Jerry’s son Jason died in a tragic car accident at the young age of 18. But out of this Jerry was motivated to teach as many youth as he could, making sure his gifts in computer science and music were carried on across economic and denominational lines. He ministered at many churches in California and New York. In August of 2000, having seen Jerry’s demonstration of Christian ministry, the elders of Living Word Chapel ordained him as a minister of the Gospel.

He leaves Elsa, his wife of 24 years; his brother Donald and sister-in-law Cynthia; nephews Jamin, Ethan, and Laban and his wife Tiffany; and two grand nieces, Gianella and Letizia.

Pastor Don Moore: “We were going to record a new album next spring, and hoped to involve Ellen McIlwaine. Obviously that will not be accomplished, but in the archives we found enough material to put together one last Jerry Moore album.  He was loved by many, and will truly be missed.”

There will be a Memorial Concert and video at the Woodstock Community Center on Wednesday, October 7 at 7 p.m. All musicians who loved and/or played with Jerry are invited to join in. Everyone is welcome to attend.

There are 7 comments

  1. Janeen Rae Heller

    I had the pleasure of talking with Jerry several times over the last several years when I would see him at Roxbury park after religious sevices. We talked about music and life’s adventures. He was simply a kind and shining light. I am so sad that I will not see him again. Bless his soul and may his memory be a blessing to all who love him and all who were lucky enough to be touched by him.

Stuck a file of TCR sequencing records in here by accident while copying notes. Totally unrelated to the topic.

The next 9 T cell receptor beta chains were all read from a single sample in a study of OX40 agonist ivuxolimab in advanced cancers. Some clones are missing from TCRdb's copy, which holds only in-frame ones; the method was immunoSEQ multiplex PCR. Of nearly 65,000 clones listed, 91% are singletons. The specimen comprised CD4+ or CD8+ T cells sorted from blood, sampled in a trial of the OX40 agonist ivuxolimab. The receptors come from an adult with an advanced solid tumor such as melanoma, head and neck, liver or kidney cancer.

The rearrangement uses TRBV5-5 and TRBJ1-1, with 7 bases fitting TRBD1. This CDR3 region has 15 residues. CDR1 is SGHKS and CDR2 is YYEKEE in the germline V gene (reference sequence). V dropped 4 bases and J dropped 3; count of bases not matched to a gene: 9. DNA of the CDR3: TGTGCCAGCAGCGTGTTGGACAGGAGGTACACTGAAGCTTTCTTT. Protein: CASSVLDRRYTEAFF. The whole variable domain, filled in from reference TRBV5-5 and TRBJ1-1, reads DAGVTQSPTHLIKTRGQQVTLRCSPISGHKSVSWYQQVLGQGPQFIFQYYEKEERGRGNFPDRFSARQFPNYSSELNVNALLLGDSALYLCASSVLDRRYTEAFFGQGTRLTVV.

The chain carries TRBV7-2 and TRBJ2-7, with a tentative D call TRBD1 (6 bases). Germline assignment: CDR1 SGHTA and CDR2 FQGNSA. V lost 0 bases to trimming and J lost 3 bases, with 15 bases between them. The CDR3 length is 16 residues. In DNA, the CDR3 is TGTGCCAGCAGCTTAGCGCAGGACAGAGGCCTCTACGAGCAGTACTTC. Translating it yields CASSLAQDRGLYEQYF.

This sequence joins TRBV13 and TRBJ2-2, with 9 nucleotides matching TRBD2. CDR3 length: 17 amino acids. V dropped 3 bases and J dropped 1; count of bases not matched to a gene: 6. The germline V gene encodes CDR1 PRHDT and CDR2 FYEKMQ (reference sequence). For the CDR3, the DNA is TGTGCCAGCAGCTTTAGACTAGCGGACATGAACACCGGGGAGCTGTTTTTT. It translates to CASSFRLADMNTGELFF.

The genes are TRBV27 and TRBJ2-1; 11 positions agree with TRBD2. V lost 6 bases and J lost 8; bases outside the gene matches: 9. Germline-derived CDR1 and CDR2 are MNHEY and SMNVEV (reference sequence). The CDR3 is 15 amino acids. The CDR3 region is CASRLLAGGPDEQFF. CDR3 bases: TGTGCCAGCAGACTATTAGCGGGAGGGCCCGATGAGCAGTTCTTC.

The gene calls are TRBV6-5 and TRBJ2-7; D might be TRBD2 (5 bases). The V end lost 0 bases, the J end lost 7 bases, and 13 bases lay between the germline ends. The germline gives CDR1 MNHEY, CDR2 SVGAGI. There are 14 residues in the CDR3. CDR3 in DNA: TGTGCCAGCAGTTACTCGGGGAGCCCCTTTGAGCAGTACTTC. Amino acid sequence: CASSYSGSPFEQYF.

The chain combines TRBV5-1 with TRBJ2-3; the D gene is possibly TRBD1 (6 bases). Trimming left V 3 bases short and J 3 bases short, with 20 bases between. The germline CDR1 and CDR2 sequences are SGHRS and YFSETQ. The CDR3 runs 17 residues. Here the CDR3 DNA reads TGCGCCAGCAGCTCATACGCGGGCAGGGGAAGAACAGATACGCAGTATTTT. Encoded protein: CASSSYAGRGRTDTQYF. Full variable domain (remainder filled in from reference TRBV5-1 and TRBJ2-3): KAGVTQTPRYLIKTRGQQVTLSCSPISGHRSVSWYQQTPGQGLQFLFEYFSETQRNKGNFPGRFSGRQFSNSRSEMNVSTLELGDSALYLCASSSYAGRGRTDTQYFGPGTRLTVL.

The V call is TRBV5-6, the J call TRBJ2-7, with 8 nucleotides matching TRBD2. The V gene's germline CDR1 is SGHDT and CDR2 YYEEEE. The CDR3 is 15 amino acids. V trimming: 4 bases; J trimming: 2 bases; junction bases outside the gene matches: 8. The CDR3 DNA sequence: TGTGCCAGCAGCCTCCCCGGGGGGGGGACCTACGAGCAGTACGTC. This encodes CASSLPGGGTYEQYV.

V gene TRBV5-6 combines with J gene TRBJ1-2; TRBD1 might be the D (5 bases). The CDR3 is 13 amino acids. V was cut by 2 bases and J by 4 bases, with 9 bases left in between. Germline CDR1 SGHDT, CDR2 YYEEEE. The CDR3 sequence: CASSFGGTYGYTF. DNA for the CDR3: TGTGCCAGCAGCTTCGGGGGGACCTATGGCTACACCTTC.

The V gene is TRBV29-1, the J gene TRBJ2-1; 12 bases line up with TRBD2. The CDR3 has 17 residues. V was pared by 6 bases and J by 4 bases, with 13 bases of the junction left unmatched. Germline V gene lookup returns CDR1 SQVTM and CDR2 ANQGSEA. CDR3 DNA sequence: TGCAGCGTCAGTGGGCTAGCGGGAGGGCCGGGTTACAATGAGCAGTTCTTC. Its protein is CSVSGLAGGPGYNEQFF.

2. Serafina versaggi

    I’ve had such fond thoughts of you over the years and am saddened to hear that you’ve left this earth too soon. May the angels rejoice at your arrival. My thoughts are with you Don and all of Jerry’s family. With love Serafina Versaggi (formerly Sarah Weiss 1970-72)

  3. Sheila R.

    I knew Jerry very well for many years when he lived in Woodstock. A couple of years ago, I made a conscious effort to get back in touch with him and am very happy I did. I found him to be happy and healthy in Los Angeles with his wife and following his calling. I will treasure his memory. Sleep sweet, Jerry.

  4. Arthur (Art) Altman

    Jerry was one of my best and truest friends, from many years in New York City, and I was looking forward to greeting him at mine (and Sarah’s) house when I learned of his passing. The (tuneless) song I wrote for him is called ‘Constant Journey’, after one of his own songs. I sent a copy of Constant Journey to Donald, hoping that he might find it of use. I cry for the loss of my friend, but know that he is with many other friends, now.

  5. Johanna

    I knew him in Woodstock for several years. He was one of the warmest, kindest and loving man. It was a privilege to have known him and to have had him as a friend.